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COVID-19 resulted in major challenges to our global health systems. We had to develop clinical protocols to care for COVID-19 patients with a very short window for design and deployment. We hypothesized that in situ simulation-based clinical system test (SbCST) could help identify latent safety threats (LSTs) in the newly developed protocols for COVID-19 patients in the operating room. The primary outcome was the number of LSTs identified. The secondary outcome was the perceptions of staff related to the process collected via post-training survey data.
This observation study took place in the CMH OR and was approved by the IRB. Prior to arriving participants were instructed to review the COVID protocol and watch the training video that had been developed. Each participant began as the assistant and then participated as the airway manager for the next scenario. Short debriefs reviewed guidelines, and gathered staff input, and then staff repeated the simulation to consolidate learning. After completion each participant completed a brief survey to evaluate for knowledge gained, feasibility, acceptability, and suggestions for improvement. Members of the department then completed a follow up survey 4 months later.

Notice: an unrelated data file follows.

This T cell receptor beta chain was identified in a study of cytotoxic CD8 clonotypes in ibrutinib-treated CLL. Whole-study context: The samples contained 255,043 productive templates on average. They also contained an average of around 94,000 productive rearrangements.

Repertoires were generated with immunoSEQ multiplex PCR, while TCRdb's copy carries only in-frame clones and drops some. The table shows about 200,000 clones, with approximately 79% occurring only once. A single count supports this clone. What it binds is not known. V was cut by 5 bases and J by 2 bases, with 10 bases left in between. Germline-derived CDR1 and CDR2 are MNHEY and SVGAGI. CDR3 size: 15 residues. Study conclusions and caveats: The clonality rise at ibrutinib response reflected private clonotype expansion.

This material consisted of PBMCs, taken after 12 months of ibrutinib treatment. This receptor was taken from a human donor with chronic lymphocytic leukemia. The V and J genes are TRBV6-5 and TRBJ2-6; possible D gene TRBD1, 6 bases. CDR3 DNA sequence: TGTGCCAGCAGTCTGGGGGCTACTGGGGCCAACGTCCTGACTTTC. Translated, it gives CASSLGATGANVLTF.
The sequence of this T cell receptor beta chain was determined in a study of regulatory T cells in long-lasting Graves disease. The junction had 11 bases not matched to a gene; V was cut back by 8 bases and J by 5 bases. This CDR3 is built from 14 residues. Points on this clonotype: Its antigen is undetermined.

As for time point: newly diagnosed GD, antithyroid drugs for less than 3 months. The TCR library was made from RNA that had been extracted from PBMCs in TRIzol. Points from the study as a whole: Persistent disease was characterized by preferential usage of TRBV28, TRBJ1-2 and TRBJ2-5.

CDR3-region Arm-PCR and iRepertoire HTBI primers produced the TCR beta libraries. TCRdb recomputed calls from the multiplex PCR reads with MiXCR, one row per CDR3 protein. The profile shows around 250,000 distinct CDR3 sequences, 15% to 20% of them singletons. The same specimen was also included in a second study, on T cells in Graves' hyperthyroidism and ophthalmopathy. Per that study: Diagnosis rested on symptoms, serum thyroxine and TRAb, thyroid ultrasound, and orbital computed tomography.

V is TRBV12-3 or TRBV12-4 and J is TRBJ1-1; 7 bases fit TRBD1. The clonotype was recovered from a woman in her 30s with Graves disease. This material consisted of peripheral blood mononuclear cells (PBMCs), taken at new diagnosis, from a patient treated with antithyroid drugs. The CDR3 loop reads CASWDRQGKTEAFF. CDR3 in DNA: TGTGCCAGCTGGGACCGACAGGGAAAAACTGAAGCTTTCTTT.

A total of 14 anesthesia staff completed the training. A total of 17 unique LSTs were identified. A resolution was found for all LSTs. (Table 1)
In all, 12 participants filled out the post debriefing survey. All strongly agreed it was worth their time. 92% strongly agreed and 8% somewhat agreed that this was an acceptable way to improve system readiness and staff knowledge and that this was an effective way to test changes and provide feedback. All participants strongly agreed that the debriefing process allowed them to share their ideas for improvement.
We found that in situ simulation is a good way to prepare for disease outbreaks and test the development of new protocols. It allowed for the practice of care team dynamics within the actual clinical environment. It also enabled us to identify and address unexpected problems that were not obvious during the formulation of the protocols. Based on the staff perceptions this method was highly rated and worth the time it took.
In situ simulation of our COVID-19 protocols allowed us to identify and address problems not foreseen during the planning stages and led to many downstream changes to the protocol. It improved participant compliance and increased their confidence with the new process.
Doyle, Nichole M.; Glenski, Todd A.; Kennedy, Chris; Pedigo, Rachael L.; and Stoner, Alyssa, "A Novel Approach To Operating Room Readiness For Airborne Precautions Using Simulation-Based Clinical Systems Testing" (2022). Research at Children's Mercy Month 2022. 1.